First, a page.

The Runaway Cottage
The following was written by Daisy Bostick for the Carmel Pine Cone, June 4, 1948 as part of a series of articles entitled Carmel Story:
I looked out of my upstairs window down on Santa Fe Street one early morning and to my utter surprise saw a cute little house traveling merrily, and with no visible means of support, up Ocean Avenue. The picture was complete. There it was – a real little painted redwood cottage, with porch, climbing vines, chimney, and curtains at the windows. It look at me roguishly as it passed and I could have sworn that it flapped a vine or two at me and that a wisp of real smoke was coming out of the chimney. And I thought I heard a mischievous voice say “Catch me if you can. I’m running away.”
By the time I had recovered enough to run out to the highway, Little House was turning the corner at Guadalupe Street, but as it vanished I solved the secret of its locomotion. It was on a truck and as it went up the hill, the low trees and shrubs at the side of the highway had hidden everything but the house from me, so it seemed to be self-propelled. That was one mystery that I would have preferred to remain unsolved, for it isn’t every day that you get to see a runaway cottage floating gently up a hill just outside your bathroom window.
Now to backtrack a little. In 1901, the Carmel Development Company had a lot of vacant land but few houses. J. F. Devendorf (familiarly and lovingly called Devvy) ordered one hundred old San Francisco cottages to be sent down in sections which were to be reassembled after reaching here. By the way, this seems to be the start of the prefabricated house industry but it didn’t have much success as only one cottage, a barn and a carload of doors arrived.
Knight House Guadalupe & 6th – c. 1929-1935
Allen Knight’s father paid three hundred dollars for the one lone cottage that showed up, put the various sections together on a lot belonging to him and his two sisters-in-law, Alys Miller and Agnes Miller. This was the site of the present Sun Dial Apartments and this was the cottage that later decided to run away.
Door House The carload of doors that formed part of the shipment was used to build a house which now belongs to a relative of the former owner, Mrs. O’Hara and can still be seen on Lincoln between Eighth and Ninth. The barn was acquired by Miss Eunice Grey who placed it on Camino Real near Santa Lucia. Later she built a new house on the adjoining lot, and wrote a charming book entitled Cross Trails and Chaparral. Many changes came to the old barn even during Miss Grey’s lifetime, but it has lately been acquired by Mrs. Emmy Blamer, who has handled its renovation with a magic touch, furnished it with her beautiful early American pieces and made it into one of the most charming houses to be found in this vicinity.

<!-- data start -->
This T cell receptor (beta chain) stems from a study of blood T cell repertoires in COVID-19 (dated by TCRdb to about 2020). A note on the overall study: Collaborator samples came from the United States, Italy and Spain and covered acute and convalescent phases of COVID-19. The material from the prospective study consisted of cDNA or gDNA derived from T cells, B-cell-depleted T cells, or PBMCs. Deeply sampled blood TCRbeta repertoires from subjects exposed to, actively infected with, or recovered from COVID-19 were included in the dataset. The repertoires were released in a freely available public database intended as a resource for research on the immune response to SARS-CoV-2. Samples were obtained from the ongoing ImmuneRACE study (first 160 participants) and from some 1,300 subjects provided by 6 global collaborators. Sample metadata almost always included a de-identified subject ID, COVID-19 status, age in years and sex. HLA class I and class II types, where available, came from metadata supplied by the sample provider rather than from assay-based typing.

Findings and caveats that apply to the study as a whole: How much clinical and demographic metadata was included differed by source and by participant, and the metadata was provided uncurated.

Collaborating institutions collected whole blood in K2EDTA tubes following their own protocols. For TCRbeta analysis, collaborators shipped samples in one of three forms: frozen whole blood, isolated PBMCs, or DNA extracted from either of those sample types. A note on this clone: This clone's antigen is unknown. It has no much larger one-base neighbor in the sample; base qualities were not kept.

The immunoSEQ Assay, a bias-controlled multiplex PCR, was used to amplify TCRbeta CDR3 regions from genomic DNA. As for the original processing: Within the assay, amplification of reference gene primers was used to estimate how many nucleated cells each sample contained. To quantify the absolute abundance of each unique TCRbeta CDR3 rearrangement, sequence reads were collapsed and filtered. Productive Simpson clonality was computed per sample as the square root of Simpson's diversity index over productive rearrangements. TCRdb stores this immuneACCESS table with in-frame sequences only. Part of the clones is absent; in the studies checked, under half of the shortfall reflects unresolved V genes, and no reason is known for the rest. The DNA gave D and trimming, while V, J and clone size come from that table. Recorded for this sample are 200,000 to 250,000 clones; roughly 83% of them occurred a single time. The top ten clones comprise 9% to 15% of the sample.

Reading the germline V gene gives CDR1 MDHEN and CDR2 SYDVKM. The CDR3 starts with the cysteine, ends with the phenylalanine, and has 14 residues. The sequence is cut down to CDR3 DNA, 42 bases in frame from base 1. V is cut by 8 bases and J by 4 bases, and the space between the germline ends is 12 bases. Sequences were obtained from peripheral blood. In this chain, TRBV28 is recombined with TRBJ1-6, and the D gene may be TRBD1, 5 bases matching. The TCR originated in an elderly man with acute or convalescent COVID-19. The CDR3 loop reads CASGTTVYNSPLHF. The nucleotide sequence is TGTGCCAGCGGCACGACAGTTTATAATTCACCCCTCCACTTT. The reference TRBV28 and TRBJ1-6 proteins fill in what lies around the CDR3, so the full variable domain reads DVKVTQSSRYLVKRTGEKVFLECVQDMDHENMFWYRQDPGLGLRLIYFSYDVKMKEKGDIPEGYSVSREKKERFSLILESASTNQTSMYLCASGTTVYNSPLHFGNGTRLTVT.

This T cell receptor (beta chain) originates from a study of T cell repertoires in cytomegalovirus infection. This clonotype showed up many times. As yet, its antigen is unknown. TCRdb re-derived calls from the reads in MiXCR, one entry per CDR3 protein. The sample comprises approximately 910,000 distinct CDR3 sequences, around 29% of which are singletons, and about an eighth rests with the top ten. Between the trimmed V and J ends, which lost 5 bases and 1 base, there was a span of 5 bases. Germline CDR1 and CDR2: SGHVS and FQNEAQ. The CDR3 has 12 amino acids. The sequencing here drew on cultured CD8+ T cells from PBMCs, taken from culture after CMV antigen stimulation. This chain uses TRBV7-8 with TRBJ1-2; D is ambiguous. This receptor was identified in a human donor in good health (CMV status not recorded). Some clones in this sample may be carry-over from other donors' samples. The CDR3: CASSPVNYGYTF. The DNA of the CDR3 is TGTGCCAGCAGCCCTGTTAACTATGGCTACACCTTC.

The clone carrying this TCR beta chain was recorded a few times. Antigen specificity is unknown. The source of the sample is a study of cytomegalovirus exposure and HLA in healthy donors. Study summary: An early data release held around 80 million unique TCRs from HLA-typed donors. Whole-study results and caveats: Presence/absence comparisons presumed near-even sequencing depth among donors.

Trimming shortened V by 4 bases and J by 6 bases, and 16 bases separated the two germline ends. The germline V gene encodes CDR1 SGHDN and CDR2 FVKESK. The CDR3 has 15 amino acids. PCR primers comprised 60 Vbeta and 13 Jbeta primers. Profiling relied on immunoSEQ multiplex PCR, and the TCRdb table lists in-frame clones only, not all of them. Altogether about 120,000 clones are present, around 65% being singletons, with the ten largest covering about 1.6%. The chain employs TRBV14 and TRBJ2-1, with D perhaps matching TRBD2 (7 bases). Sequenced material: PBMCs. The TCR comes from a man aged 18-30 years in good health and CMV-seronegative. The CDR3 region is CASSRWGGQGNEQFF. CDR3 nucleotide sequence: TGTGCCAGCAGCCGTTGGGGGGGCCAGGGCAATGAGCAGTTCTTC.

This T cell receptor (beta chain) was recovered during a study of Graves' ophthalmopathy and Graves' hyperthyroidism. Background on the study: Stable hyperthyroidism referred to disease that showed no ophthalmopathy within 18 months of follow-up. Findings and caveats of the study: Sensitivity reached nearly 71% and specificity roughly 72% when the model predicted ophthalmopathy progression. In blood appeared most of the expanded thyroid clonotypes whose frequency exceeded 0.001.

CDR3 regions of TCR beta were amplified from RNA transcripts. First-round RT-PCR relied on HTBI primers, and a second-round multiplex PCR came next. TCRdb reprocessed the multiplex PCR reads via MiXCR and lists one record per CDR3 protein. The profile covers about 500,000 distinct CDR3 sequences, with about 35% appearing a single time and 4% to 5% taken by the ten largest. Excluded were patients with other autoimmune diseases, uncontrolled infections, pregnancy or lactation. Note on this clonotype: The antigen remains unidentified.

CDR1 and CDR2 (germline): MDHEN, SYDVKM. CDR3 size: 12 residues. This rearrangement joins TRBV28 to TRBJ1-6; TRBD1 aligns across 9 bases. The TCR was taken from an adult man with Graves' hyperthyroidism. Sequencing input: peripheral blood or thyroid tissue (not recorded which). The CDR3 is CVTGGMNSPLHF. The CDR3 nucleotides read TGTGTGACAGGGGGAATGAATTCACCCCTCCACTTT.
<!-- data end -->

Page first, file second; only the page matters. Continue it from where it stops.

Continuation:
Knight House Guadalupe & 6th – c. 1929-1935
Now to return to the little cottage which ran away up the hill on an early morning. Its seems that along with it there was a tent house in the grounds. Originally canvas, it had been shingled outside and lined inside with some sort of beaverboard. Allen Knight, then a gay young bachelor had been bunking in the tent house. One night he had attended a studio party with Fenton Foster and on returning to his home at a late hour was too sleepy to realize that the house was on the sidewalk and had been placed on wheels all ready for an early morning jaunt to its new location alongside of Runaway Cottage. He went to bed and was just getting into a sound sleep when the truck started to roll. Allen, who as man and boy had been inclined to a seafaring pastime, came half awake and thought first that he was on the briny deep. He chronicles his subsequent adventures as follows:
“When I looked out the window and saw the Episcopal Church going by, I knew then that something unusual was doing. When we turned the corner at Monte Verde and Ocean, the truck hit a culvert and the furniture began playing leap frog over me. I grabbed for my shirt and my pants and in the midst of much pitching and rolling managed to get partially clothed. Unaware that he had a passenger, the driver was only intent on getting that load up the hill and didn‘t hear my frantic bawling to stop. When we reached Dolores, I made up my mind to jump. And I shall never forget the look on the face of a lone pedestrian (it was six o’clock in the morning) as he saw a scantily clad figure sail through the air with the greatest of ease and land on the sidewalk beside him.”
Knight House Guadalupe & 6th – Sometime after 1939 addition
Knight House Guadalupe & 6th – Photo by L. A. Momboisse 1/2013
Knight House – Henry Meade Williams Local History Room, Harrison Memorial Library Collection, The Allen Knight Family Collection Photographs
Door House – Cottages by the Sea by Linda Leigh Paul, Page 33
Knight House Guadalupe & 6th between 1929 – 1935 – Henry Meade Williams Local History Room, Harrison Memorial Library Collection, The Allen Knight Family Collection Photographs
Allen Knight – Photograph courtesy of Allene Knight Fremier Collection
Knight House Guadalupe & 6th sometime after 1939 – Henry Meade Williams Local History Room, Harrison Memorial Library Collection, The Allen Knight Family Collection Photographs